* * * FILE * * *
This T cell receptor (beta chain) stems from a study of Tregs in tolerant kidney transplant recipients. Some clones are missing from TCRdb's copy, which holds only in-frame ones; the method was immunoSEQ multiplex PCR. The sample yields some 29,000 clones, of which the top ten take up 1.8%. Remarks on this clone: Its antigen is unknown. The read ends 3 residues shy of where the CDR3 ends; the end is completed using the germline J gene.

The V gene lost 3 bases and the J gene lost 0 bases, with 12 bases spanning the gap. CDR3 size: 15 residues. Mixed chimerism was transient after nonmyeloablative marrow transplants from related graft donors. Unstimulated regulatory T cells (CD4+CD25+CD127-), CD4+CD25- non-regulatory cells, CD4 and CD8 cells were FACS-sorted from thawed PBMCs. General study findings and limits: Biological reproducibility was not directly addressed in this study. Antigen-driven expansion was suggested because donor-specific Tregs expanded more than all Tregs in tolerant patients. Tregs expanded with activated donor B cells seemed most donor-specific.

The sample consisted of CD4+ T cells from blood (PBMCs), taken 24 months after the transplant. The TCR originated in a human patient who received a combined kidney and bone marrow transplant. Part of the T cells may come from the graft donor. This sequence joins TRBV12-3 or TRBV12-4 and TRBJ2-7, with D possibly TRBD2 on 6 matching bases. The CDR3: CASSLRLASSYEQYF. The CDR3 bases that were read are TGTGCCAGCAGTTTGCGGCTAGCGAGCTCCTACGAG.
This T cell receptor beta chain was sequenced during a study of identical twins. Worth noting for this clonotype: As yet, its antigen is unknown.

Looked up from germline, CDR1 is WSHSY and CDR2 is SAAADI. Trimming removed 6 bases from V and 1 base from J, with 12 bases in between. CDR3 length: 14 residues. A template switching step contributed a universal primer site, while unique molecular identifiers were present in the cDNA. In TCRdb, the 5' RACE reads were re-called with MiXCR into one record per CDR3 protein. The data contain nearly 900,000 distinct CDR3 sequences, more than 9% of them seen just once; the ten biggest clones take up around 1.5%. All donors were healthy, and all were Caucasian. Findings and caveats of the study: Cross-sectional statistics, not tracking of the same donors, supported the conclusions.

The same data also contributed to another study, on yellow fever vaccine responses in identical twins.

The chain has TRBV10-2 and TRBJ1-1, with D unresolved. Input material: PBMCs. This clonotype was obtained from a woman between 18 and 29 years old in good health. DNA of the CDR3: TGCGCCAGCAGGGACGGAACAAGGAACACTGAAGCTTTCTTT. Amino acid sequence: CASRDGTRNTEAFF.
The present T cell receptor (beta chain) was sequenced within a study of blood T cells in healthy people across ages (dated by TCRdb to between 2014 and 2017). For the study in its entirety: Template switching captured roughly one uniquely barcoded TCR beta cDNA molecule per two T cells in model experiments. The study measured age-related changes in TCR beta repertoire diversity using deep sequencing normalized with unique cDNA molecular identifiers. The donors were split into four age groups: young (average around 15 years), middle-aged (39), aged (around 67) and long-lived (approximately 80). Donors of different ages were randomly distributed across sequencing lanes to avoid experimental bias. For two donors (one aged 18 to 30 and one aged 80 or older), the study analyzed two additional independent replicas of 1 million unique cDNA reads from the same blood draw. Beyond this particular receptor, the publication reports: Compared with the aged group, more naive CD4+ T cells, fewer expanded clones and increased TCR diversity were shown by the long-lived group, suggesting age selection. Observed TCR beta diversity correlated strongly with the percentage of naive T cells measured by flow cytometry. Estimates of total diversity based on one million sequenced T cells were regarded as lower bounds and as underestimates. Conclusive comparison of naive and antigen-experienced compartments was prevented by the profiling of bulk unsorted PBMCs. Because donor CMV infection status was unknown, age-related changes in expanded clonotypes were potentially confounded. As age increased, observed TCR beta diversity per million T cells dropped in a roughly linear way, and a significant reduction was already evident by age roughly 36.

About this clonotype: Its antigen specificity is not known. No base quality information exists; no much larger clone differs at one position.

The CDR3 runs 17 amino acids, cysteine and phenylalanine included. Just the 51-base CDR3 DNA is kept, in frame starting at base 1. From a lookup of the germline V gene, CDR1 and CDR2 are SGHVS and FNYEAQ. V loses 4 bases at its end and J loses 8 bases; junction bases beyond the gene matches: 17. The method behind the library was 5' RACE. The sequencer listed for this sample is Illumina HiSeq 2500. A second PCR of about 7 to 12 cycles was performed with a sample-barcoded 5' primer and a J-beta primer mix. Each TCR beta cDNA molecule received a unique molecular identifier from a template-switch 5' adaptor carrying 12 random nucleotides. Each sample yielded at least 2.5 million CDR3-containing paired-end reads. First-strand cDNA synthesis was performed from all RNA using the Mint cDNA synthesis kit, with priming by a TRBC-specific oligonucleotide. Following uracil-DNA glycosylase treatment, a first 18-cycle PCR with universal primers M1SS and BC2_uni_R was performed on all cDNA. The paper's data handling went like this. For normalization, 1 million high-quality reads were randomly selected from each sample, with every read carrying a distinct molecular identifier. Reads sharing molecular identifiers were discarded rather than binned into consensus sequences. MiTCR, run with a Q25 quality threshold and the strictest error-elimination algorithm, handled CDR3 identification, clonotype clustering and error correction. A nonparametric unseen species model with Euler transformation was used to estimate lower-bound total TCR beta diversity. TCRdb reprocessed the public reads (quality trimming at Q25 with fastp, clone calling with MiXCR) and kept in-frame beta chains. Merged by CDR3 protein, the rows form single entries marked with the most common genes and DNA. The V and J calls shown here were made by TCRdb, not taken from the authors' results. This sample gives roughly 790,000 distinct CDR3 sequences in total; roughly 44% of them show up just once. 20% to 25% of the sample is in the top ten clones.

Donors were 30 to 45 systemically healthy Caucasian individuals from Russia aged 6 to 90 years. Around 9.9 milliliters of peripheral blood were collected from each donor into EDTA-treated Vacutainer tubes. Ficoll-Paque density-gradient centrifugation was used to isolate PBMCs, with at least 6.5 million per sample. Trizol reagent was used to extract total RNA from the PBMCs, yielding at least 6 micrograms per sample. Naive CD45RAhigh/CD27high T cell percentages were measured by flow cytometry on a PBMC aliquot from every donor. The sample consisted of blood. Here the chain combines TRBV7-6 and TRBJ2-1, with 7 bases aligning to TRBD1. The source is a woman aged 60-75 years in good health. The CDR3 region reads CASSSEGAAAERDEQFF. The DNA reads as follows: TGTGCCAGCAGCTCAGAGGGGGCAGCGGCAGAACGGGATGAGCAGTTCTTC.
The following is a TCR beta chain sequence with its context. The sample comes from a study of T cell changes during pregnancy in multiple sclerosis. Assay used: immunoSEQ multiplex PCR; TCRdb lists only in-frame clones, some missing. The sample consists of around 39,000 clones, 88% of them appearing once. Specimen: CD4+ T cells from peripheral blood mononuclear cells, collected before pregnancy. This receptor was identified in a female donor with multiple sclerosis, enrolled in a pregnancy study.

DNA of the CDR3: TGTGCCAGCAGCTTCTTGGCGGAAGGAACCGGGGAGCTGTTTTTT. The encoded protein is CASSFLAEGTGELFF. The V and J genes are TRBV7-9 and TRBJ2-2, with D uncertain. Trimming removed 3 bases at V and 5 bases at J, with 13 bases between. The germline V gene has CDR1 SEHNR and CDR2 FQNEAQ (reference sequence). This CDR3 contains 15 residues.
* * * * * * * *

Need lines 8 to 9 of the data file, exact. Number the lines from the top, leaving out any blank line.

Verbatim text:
The present T cell receptor (beta chain) was sequenced within a study of blood T cells in healthy people across ages (dated by TCRdb to between 2014 and 2017). For the study in its entirety: Template switching captured roughly one uniquely barcoded TCR beta cDNA molecule per two T cells in model experiments. The study measured age-related changes in TCR beta repertoire diversity using deep sequencing normalized with unique cDNA molecular identifiers. The donors were split into four age groups: young (average around 15 years), middle-aged (39), aged (around 67) and long-lived (approximately 80). Donors of different ages were randomly distributed across sequencing lanes to avoid experimental bias. For two donors (one aged 18 to 30 and one aged 80 or older), the study analyzed two additional independent replicas of 1 million unique cDNA reads from the same blood draw. Beyond this particular receptor, the publication reports: Compared with the aged group, more naive CD4+ T cells, fewer expanded clones and increased TCR diversity were shown by the long-lived group, suggesting age selection. Observed TCR beta diversity correlated strongly with the percentage of naive T cells measured by flow cytometry. Estimates of total diversity based on one million sequenced T cells were regarded as lower bounds and as underestimates. Conclusive comparison of naive and antigen-experienced compartments was prevented by the profiling of bulk unsorted PBMCs. Because donor CMV infection status was unknown, age-related changes in expanded clonotypes were potentially confounded. As age increased, observed TCR beta diversity per million T cells dropped in a roughly linear way, and a significant reduction was already evident by age roughly 36.

About this clonotype: Its antigen specificity is not known. No base quality information exists; no much larger clone differs at one position.